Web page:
I’ve noticed this especially in drama and TV shows, like Downton Abbey and Game of Thrones, with fans theorizing and predicting where the story and subplots will go or could’ve gone, along with characters, and expressing their upset when things don’t happen in a certain way. The latter is especially true when characters die, don’t end up together, or character growth just vanishes. To be fair, with killing characters, writers cannot always be hated and blamed the way they have been, especially in drama, when actors decide they want to leave and pursue other projects. It’s not always easy to explain a character’s absence once the actor leaves. There may not be actors in books, but still, it’s easier to put unwarranted blame on writers.

It’s true not everyone has a happy ending, and sometimes one bad turn can in the end lead to a good one, but is there a line that ought not to be crossed? I certainly cannot argue how upsetting it is when a story seems to building something or someone up only to not lead there at the end. When there’s an anticlimax to anything from a story line to a character arc to a romance, it is usually disappointing. I sometimes find myself imagining (not always in great detail) where things could’ve gone in a story where I felt writing was lazy. That’s what’s lead to a number of fans writing fanfiction.

But at least there’s one point on which writers and readers can agree: stories and characters matter, as does what happens to them. Nevertheless, they originate with the writers. I said in my importance of names presentation characters are the children of an author’s imagination. Well, the same can be said of stories as a whole: an author sires them, and then they venture out into the world. That’s why I firmly feel the author should have the final say in what happens in his or her work, and I’d hope readers would respect that.

But I’m not unfeeling towards readers. After all, writers seek out the opinions of others in beta readers and critique groups while they are developing the story. So yes, readers can have input, and sometimes fans’ suggestions can ignite a spark in the writer’s imagination when they can’t figure out where to take the story next (even if it isn’t what readers specifically want), especially within a series. So, in conclusion, they both matter. Readers’ opinions should be considered, but the final decision belongs to the writer alone.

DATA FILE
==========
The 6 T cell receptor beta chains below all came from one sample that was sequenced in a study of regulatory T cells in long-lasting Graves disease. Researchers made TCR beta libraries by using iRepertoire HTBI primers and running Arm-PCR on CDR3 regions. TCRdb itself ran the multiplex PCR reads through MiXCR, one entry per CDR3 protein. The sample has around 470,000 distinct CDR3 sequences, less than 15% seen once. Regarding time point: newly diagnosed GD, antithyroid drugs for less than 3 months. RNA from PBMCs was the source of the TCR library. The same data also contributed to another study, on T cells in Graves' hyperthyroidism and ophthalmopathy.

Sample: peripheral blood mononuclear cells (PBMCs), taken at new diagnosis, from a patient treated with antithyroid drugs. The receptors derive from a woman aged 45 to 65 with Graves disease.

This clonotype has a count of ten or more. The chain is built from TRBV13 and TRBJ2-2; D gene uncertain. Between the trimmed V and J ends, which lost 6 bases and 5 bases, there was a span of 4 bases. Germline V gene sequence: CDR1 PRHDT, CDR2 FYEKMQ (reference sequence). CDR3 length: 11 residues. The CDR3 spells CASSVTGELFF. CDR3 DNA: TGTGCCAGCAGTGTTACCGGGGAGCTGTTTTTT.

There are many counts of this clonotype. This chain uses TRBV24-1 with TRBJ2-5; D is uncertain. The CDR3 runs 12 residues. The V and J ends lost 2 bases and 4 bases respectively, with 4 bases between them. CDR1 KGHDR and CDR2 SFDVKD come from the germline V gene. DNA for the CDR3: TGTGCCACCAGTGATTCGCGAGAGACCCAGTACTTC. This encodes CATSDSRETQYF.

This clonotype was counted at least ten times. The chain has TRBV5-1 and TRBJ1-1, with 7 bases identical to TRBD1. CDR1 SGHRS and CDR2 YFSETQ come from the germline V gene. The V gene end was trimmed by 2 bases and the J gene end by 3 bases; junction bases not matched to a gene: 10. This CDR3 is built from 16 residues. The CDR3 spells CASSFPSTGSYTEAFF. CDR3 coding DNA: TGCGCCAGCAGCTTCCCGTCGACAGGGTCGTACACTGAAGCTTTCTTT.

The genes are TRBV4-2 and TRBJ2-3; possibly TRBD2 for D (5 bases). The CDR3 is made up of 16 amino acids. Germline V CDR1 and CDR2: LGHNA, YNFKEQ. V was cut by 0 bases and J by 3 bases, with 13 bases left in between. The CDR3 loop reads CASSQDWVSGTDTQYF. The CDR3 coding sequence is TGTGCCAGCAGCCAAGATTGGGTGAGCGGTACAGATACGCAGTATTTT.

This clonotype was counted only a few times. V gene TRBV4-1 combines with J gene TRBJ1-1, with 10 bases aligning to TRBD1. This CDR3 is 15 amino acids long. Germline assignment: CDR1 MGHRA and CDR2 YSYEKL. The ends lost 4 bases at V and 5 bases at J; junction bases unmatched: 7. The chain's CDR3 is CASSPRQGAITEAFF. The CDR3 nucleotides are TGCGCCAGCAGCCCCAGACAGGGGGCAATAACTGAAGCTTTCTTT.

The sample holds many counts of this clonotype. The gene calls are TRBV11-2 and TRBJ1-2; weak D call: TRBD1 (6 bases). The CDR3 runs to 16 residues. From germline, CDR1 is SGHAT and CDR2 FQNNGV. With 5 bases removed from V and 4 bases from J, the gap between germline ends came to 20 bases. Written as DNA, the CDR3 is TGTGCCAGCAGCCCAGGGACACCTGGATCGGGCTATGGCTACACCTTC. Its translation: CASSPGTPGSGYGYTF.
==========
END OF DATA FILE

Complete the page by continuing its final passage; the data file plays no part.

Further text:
P.S. I want to apologize for the inconvenience for those who saw this post in advance a few days ago. I meant to schedule it at a different time and clicked the wrong button. This was not intentional, but given the post’s subject matter, I can’t help but feel the irony. Happy Holidays!

Dusting Off Stories From History

Many thanks to historical novelist Anne Clare for this opportunity to discuss my feelings on using historical fiction to shed light on lesser known events in history!

Guest Post By Andrew McDowell: Dusting Off Stories From History

These are feelings I hope to follow when I venture into historical fiction someday!

Brain to Bookshelf Conference 2021

The Maryland Writers’ Association hosts a writers’ conference every year, except, of course, last year’s conference was cancelled due to the COVID shutdown. Normally held in March, they were able to host this one this past weekend. The main takeaway for me was being able to see a number of friends I hadn’t seen in so long, including authors A. L. Kaplan, Meg Eden, and Michele Chynoweth, and be in a familiar setting in person again, not unlike how it was when my critique group started to meet in person again a few months ago in our familiar haunt (no pun intended).